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CPS board approves budget matters

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CPS board

The Columbus Public Schools District Board of Education goes over budget matters for 2022-2023 during its regular meeting held Sept. 19 at the ESU 7/CPS Services Building.

Although Columbus residents may see property tax increases, Columbus Public Schools District’s total tax levy remains about the same.

The CPS Board of Education held a public hearing and approved its 2022-2023 property tax asking request and budget on Sept. 19.

According to information provided at the public hearing, the school district’s total tax levy is about the same, being reduced from 1.226958 to 1.226957. Valuation, which is set by Platte County, has increased from $2,306,087,745 to $2,429,291,216, a 5% difference. CPS’ total tax asking has increased from $28,235,416 to $29,744,184, a 5.3% difference.

“The levy is used to calculate tax asking from Columbus Public Schools, and it remained the same from last year,” said Finance and Human Resources Director Chip Kay. “So your increase in tax asking would be the same percentage increase as your valuation, if their valuation stayed the same – 0% -- then their increase is 0%. But because we didn't change the levy, really, you were asking everybody for the same amount per valuation, it's just that everybody's valuation went up.”

CPS will also be explaining its tax request during a joint, public meeting scheduled for 6:30 p.m. Monday, Sept. 26, at Columbus Middle School, 2200 26th St. in Columbus. The City of Columbus will also be participating in the hearing as well.

Legislation passed recently requires political subdivisions to take part in a public hearing in order to increase their property tax requests. Affected taxpayers should have received a pink postcard in the mail from the county notifying them of the public hearing.

“Our allowable growth was 4.04%. Everybody can increase their tax asking by 2%. And our real growth went up 2.04%,” Kay said. “If you add the two together, we could have increased our tax asking by 4.04%. We actually exceeded that 4.04%, which is why we have to participate in the county meeting.”

Notably, Kay said, CPS is losing 21% of its state aid this year – or $3.8 million.

“We’re dipping into cash reserves. We didn't cut staff, we didn't come for a levy override, we basically maximized everything we can do under law without additional burden,” Kay said.

“We're not asking for $3.8 million more. We're asking for just under $1.6 million more in total tax dollars, it's just that we shifted some of our other tax asking for prior years over to the general fund as well. So we got pretty close to making up that.”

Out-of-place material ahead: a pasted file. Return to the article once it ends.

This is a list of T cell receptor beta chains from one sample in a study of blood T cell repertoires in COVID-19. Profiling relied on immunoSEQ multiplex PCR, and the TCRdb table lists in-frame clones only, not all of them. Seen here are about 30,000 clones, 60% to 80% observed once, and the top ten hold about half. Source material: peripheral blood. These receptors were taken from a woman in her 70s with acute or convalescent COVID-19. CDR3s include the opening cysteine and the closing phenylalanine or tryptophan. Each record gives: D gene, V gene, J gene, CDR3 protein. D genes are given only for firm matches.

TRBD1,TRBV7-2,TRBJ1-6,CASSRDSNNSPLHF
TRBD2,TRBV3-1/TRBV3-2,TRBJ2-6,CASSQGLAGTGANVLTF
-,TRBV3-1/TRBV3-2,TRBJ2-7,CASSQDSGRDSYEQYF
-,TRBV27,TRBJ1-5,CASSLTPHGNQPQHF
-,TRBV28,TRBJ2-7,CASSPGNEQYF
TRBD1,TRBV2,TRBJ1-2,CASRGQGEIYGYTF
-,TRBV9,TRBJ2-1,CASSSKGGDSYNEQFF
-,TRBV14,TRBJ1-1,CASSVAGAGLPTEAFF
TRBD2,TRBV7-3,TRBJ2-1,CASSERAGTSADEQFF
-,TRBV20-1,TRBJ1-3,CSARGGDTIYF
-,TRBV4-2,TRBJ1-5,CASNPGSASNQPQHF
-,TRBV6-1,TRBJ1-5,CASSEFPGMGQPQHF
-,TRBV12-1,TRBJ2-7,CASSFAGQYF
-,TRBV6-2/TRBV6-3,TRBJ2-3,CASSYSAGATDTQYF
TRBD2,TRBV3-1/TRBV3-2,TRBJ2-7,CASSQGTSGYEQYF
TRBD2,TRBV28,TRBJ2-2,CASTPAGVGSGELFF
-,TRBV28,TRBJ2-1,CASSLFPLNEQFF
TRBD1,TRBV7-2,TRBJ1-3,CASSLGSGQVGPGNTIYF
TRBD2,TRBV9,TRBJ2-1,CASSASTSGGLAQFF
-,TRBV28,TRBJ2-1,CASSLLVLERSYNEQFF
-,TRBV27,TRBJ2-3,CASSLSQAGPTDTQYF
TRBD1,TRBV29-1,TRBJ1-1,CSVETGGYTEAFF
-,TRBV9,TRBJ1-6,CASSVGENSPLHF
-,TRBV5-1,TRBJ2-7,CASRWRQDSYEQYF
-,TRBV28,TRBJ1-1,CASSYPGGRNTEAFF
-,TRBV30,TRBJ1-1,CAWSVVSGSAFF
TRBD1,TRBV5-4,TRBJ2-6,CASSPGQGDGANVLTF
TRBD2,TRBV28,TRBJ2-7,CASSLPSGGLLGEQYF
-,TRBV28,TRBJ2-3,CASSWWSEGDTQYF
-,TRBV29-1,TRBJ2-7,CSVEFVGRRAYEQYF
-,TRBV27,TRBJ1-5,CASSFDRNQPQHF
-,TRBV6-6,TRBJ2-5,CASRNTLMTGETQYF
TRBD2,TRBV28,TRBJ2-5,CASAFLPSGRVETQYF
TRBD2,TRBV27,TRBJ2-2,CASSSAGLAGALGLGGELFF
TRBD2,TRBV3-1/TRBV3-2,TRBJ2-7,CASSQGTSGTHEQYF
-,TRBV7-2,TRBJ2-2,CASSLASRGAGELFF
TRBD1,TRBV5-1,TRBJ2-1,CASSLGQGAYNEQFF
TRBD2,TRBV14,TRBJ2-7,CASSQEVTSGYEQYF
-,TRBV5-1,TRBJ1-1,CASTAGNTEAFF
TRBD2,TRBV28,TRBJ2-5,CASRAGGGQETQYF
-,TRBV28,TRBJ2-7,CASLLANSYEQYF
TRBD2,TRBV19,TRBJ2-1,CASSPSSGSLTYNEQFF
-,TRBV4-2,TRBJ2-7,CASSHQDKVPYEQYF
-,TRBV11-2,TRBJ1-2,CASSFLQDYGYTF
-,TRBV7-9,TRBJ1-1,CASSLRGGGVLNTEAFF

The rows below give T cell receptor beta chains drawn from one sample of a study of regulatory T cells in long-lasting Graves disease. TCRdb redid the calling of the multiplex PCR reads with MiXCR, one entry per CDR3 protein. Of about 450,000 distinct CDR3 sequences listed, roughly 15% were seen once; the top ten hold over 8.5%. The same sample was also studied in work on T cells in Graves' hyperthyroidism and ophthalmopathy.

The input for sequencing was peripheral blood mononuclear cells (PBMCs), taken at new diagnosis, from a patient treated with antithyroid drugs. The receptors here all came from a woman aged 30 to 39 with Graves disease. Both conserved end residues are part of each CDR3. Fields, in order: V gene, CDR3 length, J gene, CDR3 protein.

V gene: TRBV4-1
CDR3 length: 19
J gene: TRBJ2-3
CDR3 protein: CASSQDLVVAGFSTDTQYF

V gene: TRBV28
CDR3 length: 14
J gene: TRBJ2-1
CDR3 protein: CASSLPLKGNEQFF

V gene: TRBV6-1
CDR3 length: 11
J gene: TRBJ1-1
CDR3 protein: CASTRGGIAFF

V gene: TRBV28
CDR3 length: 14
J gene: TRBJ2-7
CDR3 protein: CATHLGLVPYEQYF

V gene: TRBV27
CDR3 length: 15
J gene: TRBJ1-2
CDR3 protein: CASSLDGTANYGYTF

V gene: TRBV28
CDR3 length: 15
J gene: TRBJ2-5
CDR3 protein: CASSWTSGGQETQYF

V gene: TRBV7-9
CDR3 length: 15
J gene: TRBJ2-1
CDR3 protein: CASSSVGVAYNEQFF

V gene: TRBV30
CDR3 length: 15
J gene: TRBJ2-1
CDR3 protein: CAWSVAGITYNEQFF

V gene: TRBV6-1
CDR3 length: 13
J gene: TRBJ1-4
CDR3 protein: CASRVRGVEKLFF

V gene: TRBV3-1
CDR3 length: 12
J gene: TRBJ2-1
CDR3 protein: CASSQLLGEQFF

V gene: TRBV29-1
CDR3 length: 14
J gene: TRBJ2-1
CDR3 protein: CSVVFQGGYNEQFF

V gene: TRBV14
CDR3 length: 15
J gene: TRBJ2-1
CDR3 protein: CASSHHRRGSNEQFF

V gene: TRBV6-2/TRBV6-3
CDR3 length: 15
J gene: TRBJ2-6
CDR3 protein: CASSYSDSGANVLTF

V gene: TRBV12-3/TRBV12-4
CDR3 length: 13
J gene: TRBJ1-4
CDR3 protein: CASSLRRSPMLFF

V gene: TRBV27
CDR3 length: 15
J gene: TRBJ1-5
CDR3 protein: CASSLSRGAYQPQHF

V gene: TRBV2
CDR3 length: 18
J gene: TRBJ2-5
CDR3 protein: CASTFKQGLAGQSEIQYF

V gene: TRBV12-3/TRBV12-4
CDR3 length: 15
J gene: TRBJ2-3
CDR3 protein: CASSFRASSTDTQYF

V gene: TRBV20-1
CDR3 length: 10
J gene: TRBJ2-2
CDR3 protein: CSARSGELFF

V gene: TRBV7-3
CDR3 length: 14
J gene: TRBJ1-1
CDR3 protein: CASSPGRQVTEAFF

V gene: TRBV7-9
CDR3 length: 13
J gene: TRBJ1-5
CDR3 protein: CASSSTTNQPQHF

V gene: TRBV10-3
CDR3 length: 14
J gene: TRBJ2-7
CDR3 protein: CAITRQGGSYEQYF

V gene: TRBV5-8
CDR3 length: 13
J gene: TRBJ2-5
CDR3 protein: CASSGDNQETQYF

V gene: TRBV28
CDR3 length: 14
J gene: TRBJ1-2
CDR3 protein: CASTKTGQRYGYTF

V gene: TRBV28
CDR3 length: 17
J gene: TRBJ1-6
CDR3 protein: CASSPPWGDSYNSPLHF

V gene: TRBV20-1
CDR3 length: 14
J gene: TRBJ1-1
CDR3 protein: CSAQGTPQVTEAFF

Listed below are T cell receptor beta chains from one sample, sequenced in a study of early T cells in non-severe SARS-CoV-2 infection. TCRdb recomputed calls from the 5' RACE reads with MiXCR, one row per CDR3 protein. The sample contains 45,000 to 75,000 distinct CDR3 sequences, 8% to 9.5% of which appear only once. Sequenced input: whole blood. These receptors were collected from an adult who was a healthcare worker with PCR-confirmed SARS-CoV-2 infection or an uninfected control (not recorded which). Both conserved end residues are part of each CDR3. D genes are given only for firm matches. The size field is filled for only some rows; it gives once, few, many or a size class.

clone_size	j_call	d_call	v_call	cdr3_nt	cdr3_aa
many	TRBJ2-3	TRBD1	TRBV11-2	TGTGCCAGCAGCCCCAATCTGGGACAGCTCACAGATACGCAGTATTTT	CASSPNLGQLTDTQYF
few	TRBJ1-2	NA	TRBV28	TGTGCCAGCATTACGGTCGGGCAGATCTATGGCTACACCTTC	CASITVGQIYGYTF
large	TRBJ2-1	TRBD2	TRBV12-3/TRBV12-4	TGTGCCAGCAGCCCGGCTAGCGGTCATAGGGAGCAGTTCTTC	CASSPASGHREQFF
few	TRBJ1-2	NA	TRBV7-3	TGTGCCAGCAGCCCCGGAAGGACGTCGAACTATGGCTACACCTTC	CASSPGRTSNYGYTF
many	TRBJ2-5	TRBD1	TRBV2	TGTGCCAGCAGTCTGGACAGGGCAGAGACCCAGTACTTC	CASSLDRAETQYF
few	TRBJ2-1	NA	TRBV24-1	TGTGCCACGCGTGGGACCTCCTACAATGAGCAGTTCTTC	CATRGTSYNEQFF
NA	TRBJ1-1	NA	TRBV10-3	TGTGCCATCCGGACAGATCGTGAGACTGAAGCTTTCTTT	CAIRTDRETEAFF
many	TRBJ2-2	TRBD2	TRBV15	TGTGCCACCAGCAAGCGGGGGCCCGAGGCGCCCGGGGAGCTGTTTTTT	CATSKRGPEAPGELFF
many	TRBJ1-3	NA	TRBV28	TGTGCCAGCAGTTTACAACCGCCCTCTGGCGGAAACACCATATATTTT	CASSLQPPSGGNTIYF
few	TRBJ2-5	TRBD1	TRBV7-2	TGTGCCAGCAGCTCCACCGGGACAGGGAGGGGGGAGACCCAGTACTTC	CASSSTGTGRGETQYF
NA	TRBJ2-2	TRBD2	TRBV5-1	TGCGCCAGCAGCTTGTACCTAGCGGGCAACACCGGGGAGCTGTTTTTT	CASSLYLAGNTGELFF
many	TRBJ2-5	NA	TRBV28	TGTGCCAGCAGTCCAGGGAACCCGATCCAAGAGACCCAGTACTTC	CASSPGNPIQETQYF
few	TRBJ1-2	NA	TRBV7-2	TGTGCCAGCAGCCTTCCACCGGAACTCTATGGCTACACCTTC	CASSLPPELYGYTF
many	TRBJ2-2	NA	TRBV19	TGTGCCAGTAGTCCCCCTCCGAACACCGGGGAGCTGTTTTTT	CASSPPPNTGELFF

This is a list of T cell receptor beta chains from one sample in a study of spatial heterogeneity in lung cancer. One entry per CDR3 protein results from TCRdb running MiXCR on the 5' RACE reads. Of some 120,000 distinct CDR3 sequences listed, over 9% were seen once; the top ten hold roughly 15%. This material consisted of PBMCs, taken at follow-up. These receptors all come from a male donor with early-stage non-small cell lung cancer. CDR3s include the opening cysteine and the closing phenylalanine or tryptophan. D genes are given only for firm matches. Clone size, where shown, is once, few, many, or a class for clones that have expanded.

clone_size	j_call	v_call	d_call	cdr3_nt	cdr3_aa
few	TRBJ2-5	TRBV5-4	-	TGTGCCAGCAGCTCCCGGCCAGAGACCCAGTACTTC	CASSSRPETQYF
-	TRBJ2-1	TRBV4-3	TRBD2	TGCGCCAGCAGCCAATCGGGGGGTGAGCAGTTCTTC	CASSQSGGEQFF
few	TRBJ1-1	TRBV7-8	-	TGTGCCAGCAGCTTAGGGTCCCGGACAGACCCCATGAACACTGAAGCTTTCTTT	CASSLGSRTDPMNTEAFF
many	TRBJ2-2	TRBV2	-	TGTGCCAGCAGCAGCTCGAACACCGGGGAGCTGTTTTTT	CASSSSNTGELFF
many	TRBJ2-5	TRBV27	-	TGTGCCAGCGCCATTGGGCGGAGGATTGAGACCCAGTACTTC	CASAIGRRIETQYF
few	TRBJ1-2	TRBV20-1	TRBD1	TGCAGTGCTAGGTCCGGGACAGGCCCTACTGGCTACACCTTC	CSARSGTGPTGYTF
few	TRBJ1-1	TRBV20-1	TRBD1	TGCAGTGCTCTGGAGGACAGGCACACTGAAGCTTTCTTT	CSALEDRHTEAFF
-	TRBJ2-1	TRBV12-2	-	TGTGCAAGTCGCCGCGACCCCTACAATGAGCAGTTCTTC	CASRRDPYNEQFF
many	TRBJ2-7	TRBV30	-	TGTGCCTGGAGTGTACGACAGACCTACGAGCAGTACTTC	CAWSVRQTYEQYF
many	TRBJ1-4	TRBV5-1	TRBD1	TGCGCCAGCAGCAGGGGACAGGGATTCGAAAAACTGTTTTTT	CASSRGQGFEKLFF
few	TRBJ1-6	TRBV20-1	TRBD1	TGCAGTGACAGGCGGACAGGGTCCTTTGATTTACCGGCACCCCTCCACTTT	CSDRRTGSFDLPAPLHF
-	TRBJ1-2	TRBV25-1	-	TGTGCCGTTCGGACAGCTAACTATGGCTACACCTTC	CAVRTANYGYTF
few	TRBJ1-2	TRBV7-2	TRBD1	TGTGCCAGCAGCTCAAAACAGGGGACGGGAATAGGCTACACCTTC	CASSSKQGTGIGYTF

Kay further explained to the Columbus Telegram earlier this week that there are several factors considered with state aid but generally, when valuations go up in a community, more property tax can be collected.

“Instead of keeping state aid the same based on other things, we lost state aid because we can collect more from our taxpayers by levying the same amount,” Kay said.

Kay noted that is why CPS officials were involved in spearheading a property tax bill in the Nebraska Legislature's last session that would have restructured some of the ways that state aid is allocated to schools, among other things. That bill did not make it through the legislature.

In other business, the board talked about a shortage of bus drivers.

Superintendent Troy Loeffelholz said field trips are currently a challenge, as the school district’s new buses – ordered a little over a year ago – haven’t yet arrived and there are a lack of drivers to bus kids to activities. Some trips were canceled last week because CPS could not find drivers, he added.

“The priority is if it's an NSAA-certified activity where varsity has to go out...” Loeffelholz said. “If it's between co-curricular and sub-varsity game then we're going to have to have a serious conversation. Co-curricular's probably going to win that in a lot of cases, but we just have to look and see how we can get kids to where. So we're going to be real creative in how we do that.”

Finding drivers is a struggle everywhere, Loeffelholz said, and every school district he’s spoken with is having the same problem. He noted that CPS has contacted bus companies, including charter services, but they come with hefty price tags.

Kay noted CPS has all of its route positions filled.

“The difficulty is that a lot of those route drivers don't want to put in time in the evening or weekend driving activities,” Kay said. “…You need somebody that's got a unique schedule. Most districts I've been in, it's maybe a former route driver that retired or semi-retired coaches.”

Kay said if the issue continues, he’s spoken with Director of Technology and Operations Leonard Kwapnioski about strategies to incentivize current staff to get their commercial driver’s license so they can drive a bus.

Additionally, the board approved the purchase of a new mower from Lakeview Small Engine Inc. in the amount of $65,405.52.

According to a publicly available memo, the school district’s current mower has over 5,000 hours, has reached its lifespan and some parts on it are beyond repair. There are funds set aside for the purchase and are available in the district’s budget, the memo states.

Hannah Schrodt can be reached at


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